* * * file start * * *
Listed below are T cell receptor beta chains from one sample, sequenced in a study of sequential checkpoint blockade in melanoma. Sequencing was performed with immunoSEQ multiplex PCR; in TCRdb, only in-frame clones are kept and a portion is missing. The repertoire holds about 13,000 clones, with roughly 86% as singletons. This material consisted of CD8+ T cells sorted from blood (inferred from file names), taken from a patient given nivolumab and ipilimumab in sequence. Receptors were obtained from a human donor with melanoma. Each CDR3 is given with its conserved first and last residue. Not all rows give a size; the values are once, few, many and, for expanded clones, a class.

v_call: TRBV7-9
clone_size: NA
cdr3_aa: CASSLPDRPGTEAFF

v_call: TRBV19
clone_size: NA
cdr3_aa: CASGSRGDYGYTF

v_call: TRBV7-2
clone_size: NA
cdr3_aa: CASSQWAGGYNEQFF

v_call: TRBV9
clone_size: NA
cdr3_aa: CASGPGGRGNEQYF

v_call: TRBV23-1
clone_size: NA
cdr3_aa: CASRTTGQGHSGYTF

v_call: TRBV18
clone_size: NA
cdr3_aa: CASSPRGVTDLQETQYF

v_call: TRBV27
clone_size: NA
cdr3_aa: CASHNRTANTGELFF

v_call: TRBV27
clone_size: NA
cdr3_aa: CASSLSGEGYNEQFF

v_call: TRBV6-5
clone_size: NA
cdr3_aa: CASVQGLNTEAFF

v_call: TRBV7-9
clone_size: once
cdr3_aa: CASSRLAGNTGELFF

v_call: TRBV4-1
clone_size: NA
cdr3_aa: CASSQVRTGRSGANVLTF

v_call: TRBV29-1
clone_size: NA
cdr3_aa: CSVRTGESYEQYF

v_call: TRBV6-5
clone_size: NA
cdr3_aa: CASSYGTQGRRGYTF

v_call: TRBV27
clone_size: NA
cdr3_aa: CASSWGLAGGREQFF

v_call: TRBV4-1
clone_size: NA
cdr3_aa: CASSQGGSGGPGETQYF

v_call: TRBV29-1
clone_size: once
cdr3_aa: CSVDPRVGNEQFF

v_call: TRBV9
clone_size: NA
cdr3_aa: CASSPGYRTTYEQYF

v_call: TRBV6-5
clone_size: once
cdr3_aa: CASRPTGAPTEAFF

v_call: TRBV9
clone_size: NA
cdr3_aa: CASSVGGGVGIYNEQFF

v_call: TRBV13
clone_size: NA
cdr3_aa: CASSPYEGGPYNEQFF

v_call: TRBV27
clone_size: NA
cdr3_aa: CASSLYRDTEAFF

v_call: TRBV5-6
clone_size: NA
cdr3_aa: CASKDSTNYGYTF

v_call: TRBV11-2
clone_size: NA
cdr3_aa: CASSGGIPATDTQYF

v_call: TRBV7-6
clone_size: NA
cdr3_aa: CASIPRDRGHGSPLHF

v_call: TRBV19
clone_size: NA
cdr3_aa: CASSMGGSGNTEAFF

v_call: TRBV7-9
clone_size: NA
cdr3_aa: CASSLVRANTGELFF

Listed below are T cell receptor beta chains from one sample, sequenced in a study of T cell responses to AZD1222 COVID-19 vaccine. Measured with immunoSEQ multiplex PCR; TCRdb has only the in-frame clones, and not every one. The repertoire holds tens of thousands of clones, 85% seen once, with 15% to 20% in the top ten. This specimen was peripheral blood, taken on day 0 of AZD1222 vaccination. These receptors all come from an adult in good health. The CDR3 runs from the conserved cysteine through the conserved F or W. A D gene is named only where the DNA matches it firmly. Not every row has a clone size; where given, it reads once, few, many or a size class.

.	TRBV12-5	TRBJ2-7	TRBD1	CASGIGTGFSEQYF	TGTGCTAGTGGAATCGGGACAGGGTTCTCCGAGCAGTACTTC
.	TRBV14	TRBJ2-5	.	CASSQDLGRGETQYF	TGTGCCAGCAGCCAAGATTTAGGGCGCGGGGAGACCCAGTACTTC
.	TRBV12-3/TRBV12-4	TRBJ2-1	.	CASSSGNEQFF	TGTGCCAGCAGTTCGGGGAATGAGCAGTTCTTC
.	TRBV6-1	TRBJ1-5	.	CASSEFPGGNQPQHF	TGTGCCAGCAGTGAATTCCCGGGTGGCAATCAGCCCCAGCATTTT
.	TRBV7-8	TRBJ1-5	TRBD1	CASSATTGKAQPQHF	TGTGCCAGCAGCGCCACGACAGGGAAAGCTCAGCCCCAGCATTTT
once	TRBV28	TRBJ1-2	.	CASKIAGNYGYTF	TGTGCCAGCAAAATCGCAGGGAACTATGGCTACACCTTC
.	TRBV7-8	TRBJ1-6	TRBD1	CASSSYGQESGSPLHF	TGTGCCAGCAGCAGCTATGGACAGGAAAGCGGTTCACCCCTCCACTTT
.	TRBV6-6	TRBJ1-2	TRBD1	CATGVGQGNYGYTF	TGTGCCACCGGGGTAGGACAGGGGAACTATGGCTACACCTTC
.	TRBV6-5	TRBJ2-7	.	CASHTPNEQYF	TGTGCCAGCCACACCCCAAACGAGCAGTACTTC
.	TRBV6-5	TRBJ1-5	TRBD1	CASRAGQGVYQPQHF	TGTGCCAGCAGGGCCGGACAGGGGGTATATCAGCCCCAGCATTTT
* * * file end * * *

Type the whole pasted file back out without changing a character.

Listed below are T cell receptor beta chains from one sample, sequenced in a study of sequential checkpoint blockade in melanoma. Sequencing was performed with immunoSEQ multiplex PCR; in TCRdb, only in-frame clones are kept and a portion is missing. The repertoire holds about 13,000 clones, with roughly 86% as singletons. This material consisted of CD8+ T cells sorted from blood (inferred from file names), taken from a patient given nivolumab and ipilimumab in sequence. Receptors were obtained from a human donor with melanoma. Each CDR3 is given with its conserved first and last residue. Not all rows give a size; the values are once, few, many and, for expanded clones, a class.

v_call: TRBV7-9
clone_size: NA
cdr3_aa: CASSLPDRPGTEAFF

v_call: TRBV19
clone_size: NA
cdr3_aa: CASGSRGDYGYTF

v_call: TRBV7-2
clone_size: NA
cdr3_aa: CASSQWAGGYNEQFF

v_call: TRBV9
clone_size: NA
cdr3_aa: CASGPGGRGNEQYF

v_call: TRBV23-1
clone_size: NA
cdr3_aa: CASRTTGQGHSGYTF

v_call: TRBV18
clone_size: NA
cdr3_aa: CASSPRGVTDLQETQYF

v_call: TRBV27
clone_size: NA
cdr3_aa: CASHNRTANTGELFF

v_call: TRBV27
clone_size: NA
cdr3_aa: CASSLSGEGYNEQFF

v_call: TRBV6-5
clone_size: NA
cdr3_aa: CASVQGLNTEAFF

v_call: TRBV7-9
clone_size: once
cdr3_aa: CASSRLAGNTGELFF

v_call: TRBV4-1
clone_size: NA
cdr3_aa: CASSQVRTGRSGANVLTF

v_call: TRBV29-1
clone_size: NA
cdr3_aa: CSVRTGESYEQYF

v_call: TRBV6-5
clone_size: NA
cdr3_aa: CASSYGTQGRRGYTF

v_call: TRBV27
clone_size: NA
cdr3_aa: CASSWGLAGGREQFF

v_call: TRBV4-1
clone_size: NA
cdr3_aa: CASSQGGSGGPGETQYF

v_call: TRBV29-1
clone_size: once
cdr3_aa: CSVDPRVGNEQFF

v_call: TRBV9
clone_size: NA
cdr3_aa: CASSPGYRTTYEQYF

v_call: TRBV6-5
clone_size: once
cdr3_aa: CASRPTGAPTEAFF

v_call: TRBV9
clone_size: NA
cdr3_aa: CASSVGGGVGIYNEQFF

v_call: TRBV13
clone_size: NA
cdr3_aa: CASSPYEGGPYNEQFF

v_call: TRBV27
clone_size: NA
cdr3_aa: CASSLYRDTEAFF

v_call: TRBV5-6
clone_size: NA
cdr3_aa: CASKDSTNYGYTF

v_call: TRBV11-2
clone_size: NA
cdr3_aa: CASSGGIPATDTQYF

v_call: TRBV7-6
clone_size: NA
cdr3_aa: CASIPRDRGHGSPLHF

v_call: TRBV19
clone_size: NA
cdr3_aa: CASSMGGSGNTEAFF

v_call: TRBV7-9
clone_size: NA
cdr3_aa: CASSLVRANTGELFF

Listed below are T cell receptor beta chains from one sample, sequenced in a study of T cell responses to AZD1222 COVID-19 vaccine. Measured with immunoSEQ multiplex PCR; TCRdb has only the in-frame clones, and not every one. The repertoire holds tens of thousands of clones, 85% seen once, with 15% to 20% in the top ten. This specimen was peripheral blood, taken on day 0 of AZD1222 vaccination. These receptors all come from an adult in good health. The CDR3 runs from the conserved cysteine through the conserved F or W. A D gene is named only where the DNA matches it firmly. Not every row has a clone size; where given, it reads once, few, many or a size class.

.	TRBV12-5	TRBJ2-7	TRBD1	CASGIGTGFSEQYF	TGTGCTAGTGGAATCGGGACAGGGTTCTCCGAGCAGTACTTC
.	TRBV14	TRBJ2-5	.	CASSQDLGRGETQYF	TGTGCCAGCAGCCAAGATTTAGGGCGCGGGGAGACCCAGTACTTC
.	TRBV12-3/TRBV12-4	TRBJ2-1	.	CASSSGNEQFF	TGTGCCAGCAGTTCGGGGAATGAGCAGTTCTTC
.	TRBV6-1	TRBJ1-5	.	CASSEFPGGNQPQHF	TGTGCCAGCAGTGAATTCCCGGGTGGCAATCAGCCCCAGCATTTT
.	TRBV7-8	TRBJ1-5	TRBD1	CASSATTGKAQPQHF	TGTGCCAGCAGCGCCACGACAGGGAAAGCTCAGCCCCAGCATTTT
once	TRBV28	TRBJ1-2	.	CASKIAGNYGYTF	TGTGCCAGCAAAATCGCAGGGAACTATGGCTACACCTTC
.	TRBV7-8	TRBJ1-6	TRBD1	CASSSYGQESGSPLHF	TGTGCCAGCAGCAGCTATGGACAGGAAAGCGGTTCACCCCTCCACTTT
.	TRBV6-6	TRBJ1-2	TRBD1	CATGVGQGNYGYTF	TGTGCCACCGGGGTAGGACAGGGGAACTATGGCTACACCTTC
.	TRBV6-5	TRBJ2-7	.	CASHTPNEQYF	TGTGCCAGCCACACCCCAAACGAGCAGTACTTC
.	TRBV6-5	TRBJ1-5	TRBD1	CASRAGQGVYQPQHF	TGTGCCAGCAGGGCCGGACAGGGGGTATATCAGCCCCAGCATTTT